Soprano illumes music from the 1918 pandemic in Epiphany program

Wed Apr 07, 2021 at 7:44 am
Laura Choi Stuart performed a streamed recital Tuesday at the Church of the Epiphany.

In pre-pandemic times, the Tuesday lunchtime concert series at the Church of the Epiphany was mostly for people who work downtown or are free during the day. Coronavirus forced the series online, and now anyone can stream these free concerts, generally an hour or less, at their own convenience. The latest installment, a charming recital by soprano Laura Choi Stuart, appeared this Tuesday.

Choi Stuart and her partner at the keyboard, George Fergus, performed a 45-minute program consisting entirely of music by American composers. All of these songs were composed in the years around the last time that the United States faced a pandemic, the 1918 outbreak of Spanish flu. That coincidence did not provide any further thematic link, but the idea of music as a way to weather a global health crisis was inspiring.

The most familiar songs were by Charles Ives, a sign of the recital’s eclectic nature. Choi Stuart captured the cute, homespun qualities in “The Greatest Man,” sung by a boy filled with admiration for his father. The soprano’s airy tone was better suited to “Two Little Flowers,” serene in phrasing and supported with silky ease by Fergus at the piano. Choi Stuart’s English diction was impeccably clear, giving no need to consult the texts.

Singers are rediscovering the art songs of Henry Thacker Burleigh, perhaps better known for his arrangements of spirituals. Choi Stuart produced a tone of greater heft for the sentimental “Somewhere in the Great Beyond,” in a performance that was gracious and prayerful. At the conclusion of “Under the Blazing Star,” she lightened the final high A, marked pianissimo, until it almost vanished.

Choi Stuart’s French was also admirably clean, heard in John Alden Carpenter’s haunting “Berceuse de Guerre.” The poem, written by Émile Cammaerts in the middle of World War I, is sung by a young mother also worried for her man gone to fight. Fergus’s rumbling octaves, signaling the fog of war in the distance, contrasted with the silky legato of the soprano’s lilting lullaby.

“Strong as Death” by Frederick Ayres highlighted the stillness of sound produced by Choi Stuart’s controlled voice, as it opened on a contained single-note recitation. The bleak bass notes from Fergus challenged Choi Stuart, but not to the breaking point. A second song by the same composer, “Triumph,” made a pleasing contrast, with an exultant outburst from Choi Stuart fueling its climax.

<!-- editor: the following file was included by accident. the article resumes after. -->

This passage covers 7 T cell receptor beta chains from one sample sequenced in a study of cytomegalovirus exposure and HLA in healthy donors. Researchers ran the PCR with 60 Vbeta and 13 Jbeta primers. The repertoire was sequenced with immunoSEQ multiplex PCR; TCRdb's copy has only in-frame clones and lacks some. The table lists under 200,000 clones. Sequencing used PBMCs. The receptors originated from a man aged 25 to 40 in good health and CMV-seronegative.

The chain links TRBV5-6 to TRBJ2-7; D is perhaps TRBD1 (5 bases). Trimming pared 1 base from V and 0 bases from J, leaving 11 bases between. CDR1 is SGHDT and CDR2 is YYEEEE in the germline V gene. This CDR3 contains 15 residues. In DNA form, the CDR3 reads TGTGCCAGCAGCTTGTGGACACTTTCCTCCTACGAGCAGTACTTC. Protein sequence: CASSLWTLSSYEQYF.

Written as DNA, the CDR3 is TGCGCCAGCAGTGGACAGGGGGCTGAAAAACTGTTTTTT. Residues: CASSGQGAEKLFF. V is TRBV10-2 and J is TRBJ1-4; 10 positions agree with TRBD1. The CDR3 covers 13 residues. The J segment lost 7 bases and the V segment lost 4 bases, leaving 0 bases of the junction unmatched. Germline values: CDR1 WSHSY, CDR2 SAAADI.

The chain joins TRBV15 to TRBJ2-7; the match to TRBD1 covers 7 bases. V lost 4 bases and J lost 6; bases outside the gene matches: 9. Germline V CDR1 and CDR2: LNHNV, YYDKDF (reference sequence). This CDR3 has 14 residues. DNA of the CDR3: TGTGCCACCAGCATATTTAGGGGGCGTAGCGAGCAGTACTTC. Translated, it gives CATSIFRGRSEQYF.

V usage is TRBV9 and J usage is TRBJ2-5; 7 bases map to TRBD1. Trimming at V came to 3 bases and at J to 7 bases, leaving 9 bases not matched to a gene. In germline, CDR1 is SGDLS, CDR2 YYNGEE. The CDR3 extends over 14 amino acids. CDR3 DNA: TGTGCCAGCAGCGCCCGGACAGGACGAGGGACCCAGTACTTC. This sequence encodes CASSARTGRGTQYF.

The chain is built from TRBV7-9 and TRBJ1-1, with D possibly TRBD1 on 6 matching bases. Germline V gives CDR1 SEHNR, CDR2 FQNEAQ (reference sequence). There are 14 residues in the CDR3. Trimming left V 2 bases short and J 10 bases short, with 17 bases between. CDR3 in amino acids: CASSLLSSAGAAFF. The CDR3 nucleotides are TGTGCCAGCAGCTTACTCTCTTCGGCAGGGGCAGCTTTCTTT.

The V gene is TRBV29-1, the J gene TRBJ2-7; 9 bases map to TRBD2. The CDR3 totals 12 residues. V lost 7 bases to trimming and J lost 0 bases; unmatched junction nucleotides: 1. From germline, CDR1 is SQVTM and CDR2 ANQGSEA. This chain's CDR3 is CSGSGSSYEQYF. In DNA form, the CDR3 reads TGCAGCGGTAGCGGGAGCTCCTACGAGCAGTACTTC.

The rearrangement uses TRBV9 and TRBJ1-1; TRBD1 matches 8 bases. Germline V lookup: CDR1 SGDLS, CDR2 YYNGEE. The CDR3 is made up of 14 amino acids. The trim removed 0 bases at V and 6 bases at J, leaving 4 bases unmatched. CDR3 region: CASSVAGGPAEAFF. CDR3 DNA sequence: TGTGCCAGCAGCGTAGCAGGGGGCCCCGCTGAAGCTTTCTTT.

Two sets of songs composed by women proved among the best discoveries of the recital. “Shy One,” composed by British-American composer Rebecca Clarke to a poem by William Butler Yeats, was pretty, if somewhat sentimental. Her song “The Cloths of Heaven,” also set to a succinct poem by Yeats, featured entrancing melodic twists and more chromatic harmony, woven into a tapestry of mysterious sound.

Clarke was outshone by pioneering American composer Marion Bauer, whose slow, stately “Night in the Woods” put Choi Stuart’s extraordinary breath support on display. The style of “Epitaph of a Butterfly” was in a similar vein, inspiring liquid, effortless tone from Choi Stuart, soaring on the long, almost motionless melodic line.

The program concluded with the Three Songs of Fiona MacLeod by Charles Tomlinson Griffes, on poems by a Scottish woman who turned out to be writer William Sharp. If Choi Stuart’s tone was slightly stretched at the top of her range, the second song, “Thy Dark Eyes to Mine,” played more to the transparent side of her voice.

In the third song, “The Rose of the Night,” the Gothic ghost story setting is set with enigmatic harmonic wanderings. Choi Stuart’s variety of tone qualities, especially an otherworldly hush in the quietest passages, matched beautifully to Fergus’s misty playing. Music can be a consolation, even in the most trying of times.

Church of the Epiphany features pianist Chengcheng Yao, winner of The Steinway International Piano Competition, playing Schumann’s Davidsbündlertänze and Rorem’s Three Barcarolles 12:10 p.m. April 13.

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